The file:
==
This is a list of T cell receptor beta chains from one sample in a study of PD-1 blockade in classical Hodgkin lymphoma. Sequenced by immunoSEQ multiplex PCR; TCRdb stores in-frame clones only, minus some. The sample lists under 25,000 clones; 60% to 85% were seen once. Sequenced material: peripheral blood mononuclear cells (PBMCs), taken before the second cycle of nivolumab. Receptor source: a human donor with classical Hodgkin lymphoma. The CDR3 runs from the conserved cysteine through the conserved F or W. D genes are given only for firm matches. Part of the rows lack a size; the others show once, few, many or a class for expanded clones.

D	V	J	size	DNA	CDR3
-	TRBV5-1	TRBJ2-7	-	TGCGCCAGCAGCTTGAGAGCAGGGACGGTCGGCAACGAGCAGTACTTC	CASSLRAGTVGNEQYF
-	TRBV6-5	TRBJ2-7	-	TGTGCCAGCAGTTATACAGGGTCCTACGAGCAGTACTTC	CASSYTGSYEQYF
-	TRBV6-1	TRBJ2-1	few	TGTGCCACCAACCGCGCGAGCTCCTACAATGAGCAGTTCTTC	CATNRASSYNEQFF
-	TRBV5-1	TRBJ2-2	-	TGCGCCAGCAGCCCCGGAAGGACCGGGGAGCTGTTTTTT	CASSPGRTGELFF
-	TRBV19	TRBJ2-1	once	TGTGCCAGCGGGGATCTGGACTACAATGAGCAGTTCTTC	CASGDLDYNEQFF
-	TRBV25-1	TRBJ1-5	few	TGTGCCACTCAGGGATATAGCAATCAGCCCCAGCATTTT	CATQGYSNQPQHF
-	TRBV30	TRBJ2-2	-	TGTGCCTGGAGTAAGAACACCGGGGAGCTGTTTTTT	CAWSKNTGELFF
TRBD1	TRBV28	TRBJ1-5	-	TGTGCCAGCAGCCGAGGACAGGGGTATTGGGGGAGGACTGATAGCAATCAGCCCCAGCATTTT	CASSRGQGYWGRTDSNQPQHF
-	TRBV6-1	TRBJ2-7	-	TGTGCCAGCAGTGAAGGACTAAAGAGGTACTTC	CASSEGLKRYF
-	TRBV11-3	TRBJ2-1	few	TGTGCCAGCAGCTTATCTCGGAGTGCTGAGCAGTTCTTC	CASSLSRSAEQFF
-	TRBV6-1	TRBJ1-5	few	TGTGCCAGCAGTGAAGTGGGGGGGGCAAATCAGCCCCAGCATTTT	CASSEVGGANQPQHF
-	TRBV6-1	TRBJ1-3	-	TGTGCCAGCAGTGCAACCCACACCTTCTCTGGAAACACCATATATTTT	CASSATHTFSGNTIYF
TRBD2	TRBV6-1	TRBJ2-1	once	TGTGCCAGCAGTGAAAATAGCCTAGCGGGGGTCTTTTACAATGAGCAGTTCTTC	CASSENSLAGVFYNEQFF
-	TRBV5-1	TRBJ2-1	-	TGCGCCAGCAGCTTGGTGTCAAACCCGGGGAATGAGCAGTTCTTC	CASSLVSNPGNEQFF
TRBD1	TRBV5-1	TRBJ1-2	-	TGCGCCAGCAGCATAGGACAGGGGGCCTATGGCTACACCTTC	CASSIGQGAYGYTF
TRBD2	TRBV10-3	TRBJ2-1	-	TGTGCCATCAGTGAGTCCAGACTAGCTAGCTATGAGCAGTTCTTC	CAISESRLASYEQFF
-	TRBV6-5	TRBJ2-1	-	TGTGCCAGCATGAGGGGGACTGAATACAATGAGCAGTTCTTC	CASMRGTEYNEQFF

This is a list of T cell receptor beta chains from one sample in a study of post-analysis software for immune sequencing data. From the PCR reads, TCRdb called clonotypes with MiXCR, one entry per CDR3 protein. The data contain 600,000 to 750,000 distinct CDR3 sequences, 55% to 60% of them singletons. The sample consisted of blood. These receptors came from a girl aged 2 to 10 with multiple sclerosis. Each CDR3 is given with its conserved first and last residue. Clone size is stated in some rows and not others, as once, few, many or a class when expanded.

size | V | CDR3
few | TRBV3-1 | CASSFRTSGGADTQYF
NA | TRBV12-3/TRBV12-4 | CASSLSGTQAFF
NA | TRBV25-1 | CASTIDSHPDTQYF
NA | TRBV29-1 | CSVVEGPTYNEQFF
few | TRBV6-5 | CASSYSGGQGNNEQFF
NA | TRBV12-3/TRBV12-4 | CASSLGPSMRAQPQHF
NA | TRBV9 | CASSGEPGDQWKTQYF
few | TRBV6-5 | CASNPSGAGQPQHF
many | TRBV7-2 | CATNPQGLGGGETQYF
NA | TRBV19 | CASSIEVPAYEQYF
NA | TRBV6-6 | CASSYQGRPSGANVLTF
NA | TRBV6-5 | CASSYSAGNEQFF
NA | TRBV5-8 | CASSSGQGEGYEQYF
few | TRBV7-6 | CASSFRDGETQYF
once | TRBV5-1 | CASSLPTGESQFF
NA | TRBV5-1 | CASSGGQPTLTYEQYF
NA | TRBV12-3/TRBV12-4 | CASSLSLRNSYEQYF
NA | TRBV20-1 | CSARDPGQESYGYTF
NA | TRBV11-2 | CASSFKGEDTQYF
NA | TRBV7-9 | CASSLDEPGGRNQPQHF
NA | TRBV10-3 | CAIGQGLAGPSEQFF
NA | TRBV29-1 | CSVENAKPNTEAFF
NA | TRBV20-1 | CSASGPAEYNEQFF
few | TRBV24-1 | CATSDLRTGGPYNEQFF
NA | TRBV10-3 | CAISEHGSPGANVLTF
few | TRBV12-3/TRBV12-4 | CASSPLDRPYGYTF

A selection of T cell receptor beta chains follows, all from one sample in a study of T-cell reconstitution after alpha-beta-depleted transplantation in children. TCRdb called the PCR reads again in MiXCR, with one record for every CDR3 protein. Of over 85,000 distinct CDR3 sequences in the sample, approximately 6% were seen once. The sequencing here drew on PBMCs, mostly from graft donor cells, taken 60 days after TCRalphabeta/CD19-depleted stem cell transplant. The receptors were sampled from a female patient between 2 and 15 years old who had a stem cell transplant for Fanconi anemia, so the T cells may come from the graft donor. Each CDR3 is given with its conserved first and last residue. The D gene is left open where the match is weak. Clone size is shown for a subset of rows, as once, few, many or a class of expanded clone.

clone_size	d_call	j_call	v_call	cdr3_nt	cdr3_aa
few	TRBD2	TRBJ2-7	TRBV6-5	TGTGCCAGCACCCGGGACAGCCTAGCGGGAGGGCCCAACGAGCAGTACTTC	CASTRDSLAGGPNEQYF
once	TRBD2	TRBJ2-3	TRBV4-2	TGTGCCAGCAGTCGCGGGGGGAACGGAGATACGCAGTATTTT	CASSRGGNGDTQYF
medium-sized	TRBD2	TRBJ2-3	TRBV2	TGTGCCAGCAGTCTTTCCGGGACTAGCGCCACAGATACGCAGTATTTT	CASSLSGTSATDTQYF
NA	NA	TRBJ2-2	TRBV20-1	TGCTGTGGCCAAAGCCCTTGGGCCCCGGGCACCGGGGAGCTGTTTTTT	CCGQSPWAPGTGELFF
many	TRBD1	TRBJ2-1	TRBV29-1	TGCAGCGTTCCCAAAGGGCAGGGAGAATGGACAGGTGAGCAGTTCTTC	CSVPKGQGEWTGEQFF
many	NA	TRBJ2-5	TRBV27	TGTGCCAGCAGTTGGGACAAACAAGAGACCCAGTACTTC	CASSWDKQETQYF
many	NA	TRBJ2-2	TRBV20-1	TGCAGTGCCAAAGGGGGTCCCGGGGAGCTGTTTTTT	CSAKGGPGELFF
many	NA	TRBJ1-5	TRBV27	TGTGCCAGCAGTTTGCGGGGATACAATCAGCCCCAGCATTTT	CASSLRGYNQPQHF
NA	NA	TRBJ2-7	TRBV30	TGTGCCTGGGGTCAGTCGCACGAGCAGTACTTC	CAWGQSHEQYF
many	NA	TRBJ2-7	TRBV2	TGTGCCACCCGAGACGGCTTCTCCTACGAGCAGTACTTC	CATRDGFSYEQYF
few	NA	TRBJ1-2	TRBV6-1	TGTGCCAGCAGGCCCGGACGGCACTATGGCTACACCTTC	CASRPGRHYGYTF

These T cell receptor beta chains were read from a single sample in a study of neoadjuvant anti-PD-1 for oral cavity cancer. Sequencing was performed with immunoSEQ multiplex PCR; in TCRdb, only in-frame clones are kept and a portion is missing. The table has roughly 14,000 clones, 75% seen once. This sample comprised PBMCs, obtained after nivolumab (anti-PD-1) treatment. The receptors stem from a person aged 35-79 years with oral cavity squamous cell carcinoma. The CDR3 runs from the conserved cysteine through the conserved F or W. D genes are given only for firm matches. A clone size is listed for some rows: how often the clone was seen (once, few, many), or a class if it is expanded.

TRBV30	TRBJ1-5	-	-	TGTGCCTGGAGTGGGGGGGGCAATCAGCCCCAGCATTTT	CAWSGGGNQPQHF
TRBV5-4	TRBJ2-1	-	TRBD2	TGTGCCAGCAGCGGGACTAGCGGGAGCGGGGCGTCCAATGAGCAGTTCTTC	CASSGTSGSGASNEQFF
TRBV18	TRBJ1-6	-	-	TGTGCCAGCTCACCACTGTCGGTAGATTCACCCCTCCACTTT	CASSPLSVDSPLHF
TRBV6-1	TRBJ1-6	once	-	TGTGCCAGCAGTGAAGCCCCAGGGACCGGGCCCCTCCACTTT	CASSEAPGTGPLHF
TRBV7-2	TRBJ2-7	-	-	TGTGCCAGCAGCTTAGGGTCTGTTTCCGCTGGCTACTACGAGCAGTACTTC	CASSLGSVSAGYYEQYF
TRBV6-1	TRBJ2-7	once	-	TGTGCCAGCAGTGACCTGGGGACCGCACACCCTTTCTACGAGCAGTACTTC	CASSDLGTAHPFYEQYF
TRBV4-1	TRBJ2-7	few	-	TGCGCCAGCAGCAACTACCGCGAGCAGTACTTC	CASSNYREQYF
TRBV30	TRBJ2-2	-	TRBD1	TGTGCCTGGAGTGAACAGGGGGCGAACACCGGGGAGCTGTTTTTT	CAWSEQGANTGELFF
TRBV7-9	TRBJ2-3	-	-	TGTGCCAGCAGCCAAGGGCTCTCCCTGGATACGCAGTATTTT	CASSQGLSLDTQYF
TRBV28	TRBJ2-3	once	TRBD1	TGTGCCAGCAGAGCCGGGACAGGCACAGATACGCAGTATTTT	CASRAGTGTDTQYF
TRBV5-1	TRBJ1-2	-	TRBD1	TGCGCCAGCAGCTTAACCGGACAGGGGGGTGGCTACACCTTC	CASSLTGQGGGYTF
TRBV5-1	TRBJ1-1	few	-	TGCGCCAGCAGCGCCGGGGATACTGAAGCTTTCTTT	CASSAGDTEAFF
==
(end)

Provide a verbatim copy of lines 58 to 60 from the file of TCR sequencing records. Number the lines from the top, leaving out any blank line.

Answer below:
NA	NA	TRBJ2-7	TRBV30	TGTGCCTGGGGTCAGTCGCACGAGCAGTACTTC	CAWGQSHEQYF
many	NA	TRBJ2-7	TRBV2	TGTGCCACCCGAGACGGCTTCTCCTACGAGCAGTACTTC	CATRDGFSYEQYF
few	NA	TRBJ1-2	TRBV6-1	TGTGCCAGCAGGCCCGGACGGCACTATGGCTACACCTTC	CASRPGRHYGYTF